Toxoplasma gondii (T.gondii) is an obligate intracellular protozoan parasite infecting one-third of the world population, residing relatively silently in the brain of the immunocompetent host. We hypothesized that T.gondii seropositivity and serointensity are associated with having a history of attempting suicide and, in those attempting suicide, a greater number of attempts. T.gondii seropositivity and antibody titers were compared between (a) patients with recurrent mood disorders with history of suicide attempt (99 individuals) versus (b) patients with recurrent mood disorders without history of suicide attempt (119 individuals), and (c) healthy controls (39 individuals). Diagnosis was made using the Structured Clinical Interview for DSM-IV. Statistical methods included chi square, analysis of variance, and linear and logistic regression analyses. Suicide attempters had higher T.gondii antibody titers than nonsuicide attempters (p = 0.004). The logistic regression analysis revealed a predictive association between titers of anti- T.gondii antibodies and history of suicide attempt with OR = 1.55 (1.14–2.12), p = 0.006. No significant relationship was found between T.gondii seropositivity and suicide attempt status, number of prior suicide attempts, and recurrent mood disorder diagnosis. Although preliminary and bearing replication, this is the first report, to our knowledge, of an association between attempting suicide and T. gondii.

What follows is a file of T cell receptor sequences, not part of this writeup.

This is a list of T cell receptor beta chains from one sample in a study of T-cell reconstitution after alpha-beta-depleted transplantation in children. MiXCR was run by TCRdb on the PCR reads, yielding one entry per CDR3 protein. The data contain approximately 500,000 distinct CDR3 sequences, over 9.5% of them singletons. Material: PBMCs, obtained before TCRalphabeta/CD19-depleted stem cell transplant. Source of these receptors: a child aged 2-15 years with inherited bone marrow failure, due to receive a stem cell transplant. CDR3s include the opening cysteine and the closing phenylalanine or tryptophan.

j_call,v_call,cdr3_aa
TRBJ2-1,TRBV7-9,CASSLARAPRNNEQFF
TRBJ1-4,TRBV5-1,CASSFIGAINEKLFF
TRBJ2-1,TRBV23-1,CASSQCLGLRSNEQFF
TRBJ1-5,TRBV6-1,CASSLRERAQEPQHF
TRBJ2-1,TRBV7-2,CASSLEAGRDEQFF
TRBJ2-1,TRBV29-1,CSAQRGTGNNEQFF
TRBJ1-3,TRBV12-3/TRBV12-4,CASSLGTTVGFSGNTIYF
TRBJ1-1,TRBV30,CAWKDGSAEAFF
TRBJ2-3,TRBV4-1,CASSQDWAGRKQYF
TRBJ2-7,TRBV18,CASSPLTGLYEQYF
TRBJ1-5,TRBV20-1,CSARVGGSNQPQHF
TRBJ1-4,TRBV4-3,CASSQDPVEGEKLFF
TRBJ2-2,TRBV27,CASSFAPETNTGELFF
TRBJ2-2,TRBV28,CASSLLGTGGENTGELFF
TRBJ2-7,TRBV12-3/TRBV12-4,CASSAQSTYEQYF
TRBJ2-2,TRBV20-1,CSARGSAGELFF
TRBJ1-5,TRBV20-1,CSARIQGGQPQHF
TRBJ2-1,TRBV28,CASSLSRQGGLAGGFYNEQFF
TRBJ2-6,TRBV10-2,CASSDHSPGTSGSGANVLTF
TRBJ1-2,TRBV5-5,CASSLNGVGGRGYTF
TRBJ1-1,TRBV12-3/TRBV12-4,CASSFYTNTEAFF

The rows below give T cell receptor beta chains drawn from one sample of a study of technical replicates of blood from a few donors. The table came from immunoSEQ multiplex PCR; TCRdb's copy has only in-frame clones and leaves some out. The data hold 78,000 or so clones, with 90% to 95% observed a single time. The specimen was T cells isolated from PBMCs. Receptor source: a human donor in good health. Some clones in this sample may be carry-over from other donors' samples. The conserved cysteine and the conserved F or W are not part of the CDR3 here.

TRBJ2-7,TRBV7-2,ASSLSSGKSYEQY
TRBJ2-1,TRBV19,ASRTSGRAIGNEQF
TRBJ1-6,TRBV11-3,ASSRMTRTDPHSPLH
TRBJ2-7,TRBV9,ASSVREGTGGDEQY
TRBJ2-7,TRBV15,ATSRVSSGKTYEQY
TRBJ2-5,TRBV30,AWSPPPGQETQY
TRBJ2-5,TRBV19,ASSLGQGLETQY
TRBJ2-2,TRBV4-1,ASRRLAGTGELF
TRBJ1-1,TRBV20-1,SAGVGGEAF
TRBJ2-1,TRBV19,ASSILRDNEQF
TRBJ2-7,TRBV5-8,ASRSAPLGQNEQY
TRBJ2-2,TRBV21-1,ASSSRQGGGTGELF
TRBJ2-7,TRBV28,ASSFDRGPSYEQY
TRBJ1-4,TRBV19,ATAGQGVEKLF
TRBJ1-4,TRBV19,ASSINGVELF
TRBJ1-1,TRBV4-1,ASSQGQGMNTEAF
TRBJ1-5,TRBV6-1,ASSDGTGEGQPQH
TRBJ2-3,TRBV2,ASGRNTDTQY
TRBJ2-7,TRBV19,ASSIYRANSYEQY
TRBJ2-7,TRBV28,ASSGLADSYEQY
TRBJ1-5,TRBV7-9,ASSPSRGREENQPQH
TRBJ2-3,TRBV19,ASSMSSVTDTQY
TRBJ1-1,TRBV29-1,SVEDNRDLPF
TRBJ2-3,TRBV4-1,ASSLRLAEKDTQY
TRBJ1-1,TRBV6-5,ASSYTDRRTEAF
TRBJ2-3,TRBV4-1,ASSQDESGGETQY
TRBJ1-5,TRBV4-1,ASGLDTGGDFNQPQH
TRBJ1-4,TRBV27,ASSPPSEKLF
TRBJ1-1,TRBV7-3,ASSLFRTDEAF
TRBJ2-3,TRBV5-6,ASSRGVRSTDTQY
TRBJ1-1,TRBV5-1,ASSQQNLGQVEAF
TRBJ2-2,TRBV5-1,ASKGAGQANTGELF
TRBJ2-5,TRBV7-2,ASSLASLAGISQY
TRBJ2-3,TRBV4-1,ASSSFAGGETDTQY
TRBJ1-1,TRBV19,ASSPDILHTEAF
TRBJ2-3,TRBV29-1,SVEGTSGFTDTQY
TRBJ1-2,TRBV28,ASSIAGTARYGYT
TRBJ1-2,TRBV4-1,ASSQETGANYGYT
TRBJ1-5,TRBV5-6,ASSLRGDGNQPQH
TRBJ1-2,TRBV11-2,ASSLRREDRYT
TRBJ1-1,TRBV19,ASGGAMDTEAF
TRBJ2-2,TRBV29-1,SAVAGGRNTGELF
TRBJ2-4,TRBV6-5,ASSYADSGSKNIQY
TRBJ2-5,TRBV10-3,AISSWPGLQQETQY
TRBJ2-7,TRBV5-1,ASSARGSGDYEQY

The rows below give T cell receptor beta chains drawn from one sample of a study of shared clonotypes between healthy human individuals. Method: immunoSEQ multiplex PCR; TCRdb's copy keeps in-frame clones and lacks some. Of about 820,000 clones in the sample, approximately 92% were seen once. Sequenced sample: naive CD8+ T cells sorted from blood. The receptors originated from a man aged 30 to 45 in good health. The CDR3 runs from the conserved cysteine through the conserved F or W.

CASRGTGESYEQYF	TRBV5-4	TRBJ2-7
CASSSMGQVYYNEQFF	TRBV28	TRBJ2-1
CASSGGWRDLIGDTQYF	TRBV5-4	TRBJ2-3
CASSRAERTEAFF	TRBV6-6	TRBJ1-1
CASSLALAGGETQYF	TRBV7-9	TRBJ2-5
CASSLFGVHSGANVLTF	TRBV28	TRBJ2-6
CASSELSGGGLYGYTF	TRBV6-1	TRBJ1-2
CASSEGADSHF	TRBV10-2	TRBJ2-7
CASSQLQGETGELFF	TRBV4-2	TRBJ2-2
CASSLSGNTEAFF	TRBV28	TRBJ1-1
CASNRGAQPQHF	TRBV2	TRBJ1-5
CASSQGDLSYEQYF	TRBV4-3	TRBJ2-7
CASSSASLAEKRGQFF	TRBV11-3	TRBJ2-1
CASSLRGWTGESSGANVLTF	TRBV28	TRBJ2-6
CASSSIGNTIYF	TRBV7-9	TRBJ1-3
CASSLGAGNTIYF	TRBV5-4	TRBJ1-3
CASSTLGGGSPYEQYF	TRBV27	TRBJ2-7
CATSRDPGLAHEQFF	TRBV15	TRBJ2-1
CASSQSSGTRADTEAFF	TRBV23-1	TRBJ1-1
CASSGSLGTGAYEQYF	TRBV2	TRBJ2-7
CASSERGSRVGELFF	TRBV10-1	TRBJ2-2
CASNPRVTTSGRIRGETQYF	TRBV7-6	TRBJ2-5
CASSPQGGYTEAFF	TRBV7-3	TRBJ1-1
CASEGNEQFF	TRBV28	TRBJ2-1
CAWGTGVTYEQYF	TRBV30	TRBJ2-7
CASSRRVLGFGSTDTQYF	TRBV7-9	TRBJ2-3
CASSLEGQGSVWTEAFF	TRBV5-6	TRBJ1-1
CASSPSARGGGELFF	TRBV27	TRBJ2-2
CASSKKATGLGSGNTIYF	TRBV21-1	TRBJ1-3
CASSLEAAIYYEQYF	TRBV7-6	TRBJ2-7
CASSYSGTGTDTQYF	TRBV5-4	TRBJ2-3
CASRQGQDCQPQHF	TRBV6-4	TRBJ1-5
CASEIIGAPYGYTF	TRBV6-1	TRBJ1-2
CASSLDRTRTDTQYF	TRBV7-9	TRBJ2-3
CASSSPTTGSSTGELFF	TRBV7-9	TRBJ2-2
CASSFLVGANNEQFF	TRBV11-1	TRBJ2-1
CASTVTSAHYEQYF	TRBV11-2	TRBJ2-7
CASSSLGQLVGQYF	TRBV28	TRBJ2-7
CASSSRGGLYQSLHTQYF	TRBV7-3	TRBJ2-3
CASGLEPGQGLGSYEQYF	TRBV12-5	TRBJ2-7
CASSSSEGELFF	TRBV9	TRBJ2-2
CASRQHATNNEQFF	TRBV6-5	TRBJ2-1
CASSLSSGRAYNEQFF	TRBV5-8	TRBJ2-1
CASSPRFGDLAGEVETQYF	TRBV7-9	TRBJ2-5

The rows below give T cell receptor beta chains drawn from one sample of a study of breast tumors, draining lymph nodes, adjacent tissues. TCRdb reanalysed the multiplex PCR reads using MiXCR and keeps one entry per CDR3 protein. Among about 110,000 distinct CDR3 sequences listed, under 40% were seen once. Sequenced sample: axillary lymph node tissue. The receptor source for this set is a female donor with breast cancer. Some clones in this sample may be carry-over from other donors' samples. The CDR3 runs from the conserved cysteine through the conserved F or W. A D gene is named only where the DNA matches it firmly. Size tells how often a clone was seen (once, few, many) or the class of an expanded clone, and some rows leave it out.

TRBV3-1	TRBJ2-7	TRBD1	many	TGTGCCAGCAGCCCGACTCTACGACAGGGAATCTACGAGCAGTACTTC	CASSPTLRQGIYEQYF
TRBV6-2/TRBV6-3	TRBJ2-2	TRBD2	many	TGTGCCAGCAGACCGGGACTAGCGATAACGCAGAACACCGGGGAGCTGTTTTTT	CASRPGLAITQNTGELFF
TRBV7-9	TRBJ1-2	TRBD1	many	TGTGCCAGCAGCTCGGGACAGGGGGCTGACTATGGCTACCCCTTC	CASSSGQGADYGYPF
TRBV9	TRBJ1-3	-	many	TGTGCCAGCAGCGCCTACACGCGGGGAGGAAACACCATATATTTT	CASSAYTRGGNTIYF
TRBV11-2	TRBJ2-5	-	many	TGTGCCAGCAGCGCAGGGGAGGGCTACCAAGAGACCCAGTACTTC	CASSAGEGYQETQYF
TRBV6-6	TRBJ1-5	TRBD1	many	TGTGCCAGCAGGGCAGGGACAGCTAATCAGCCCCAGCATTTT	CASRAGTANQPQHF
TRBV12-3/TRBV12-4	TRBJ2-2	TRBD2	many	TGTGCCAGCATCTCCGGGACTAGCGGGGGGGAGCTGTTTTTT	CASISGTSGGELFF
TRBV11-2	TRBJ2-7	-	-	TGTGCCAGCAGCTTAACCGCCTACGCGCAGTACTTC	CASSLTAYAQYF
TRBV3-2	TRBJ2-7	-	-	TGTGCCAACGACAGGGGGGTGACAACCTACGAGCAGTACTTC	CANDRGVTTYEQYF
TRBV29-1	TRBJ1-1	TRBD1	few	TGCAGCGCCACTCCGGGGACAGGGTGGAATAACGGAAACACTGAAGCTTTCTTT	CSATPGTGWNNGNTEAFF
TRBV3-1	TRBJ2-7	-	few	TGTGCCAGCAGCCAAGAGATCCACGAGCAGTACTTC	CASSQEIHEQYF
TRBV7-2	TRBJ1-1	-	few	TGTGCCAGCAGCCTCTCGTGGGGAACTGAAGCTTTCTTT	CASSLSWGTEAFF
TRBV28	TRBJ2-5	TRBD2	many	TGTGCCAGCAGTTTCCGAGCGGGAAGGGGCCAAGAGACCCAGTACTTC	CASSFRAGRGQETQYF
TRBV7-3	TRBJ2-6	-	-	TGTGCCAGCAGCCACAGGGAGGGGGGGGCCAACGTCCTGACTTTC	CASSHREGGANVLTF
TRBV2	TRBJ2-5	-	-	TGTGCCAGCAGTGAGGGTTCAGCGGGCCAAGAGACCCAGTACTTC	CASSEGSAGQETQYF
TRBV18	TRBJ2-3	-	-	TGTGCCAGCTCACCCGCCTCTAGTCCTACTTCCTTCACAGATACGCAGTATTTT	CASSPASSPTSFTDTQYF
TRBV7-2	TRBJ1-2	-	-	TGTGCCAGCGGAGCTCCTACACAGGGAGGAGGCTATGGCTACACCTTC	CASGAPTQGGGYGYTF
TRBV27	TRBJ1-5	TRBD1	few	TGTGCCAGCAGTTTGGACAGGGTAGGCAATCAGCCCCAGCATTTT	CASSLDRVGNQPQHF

*Mood and Anxiety Program, Department of Psychiatry, University of Maryland School of Medicine, Baltimore, MD; †Stanley Division of Developmental Neurovirology, Department of Pediatrics, Johns Hopkins University School of Medicine, Baltimore, MD; ‡Epidemiology and Preventive Medicine, University of Maryland School of Medicine, Baltimore, MD; §Stanley Research Center, Sheppard Pratt Health System, Baltimore, MD; and ¶Department of Family and Community Health, University of Maryland School of Nursing, Baltimore, MD.
Supported by a NARSAD Independent Award (to T.T.P.), grants R21 MH075891 and R01MH074891 from the National Institute of Mental Health (to T.T.P.) and the Stanley Medical Research Institute (to F.B.D. and R.H.Y.).
Send reprint requests to Teodor T. Postolache, MD, Mood and Anxiety Program (MAP), Department of Psychiatry, University of Maryland School of Medicine, 685 West Baltimore St, MSTF Building Room 502, Baltimore, MD 21201. E-mail: email@example.com.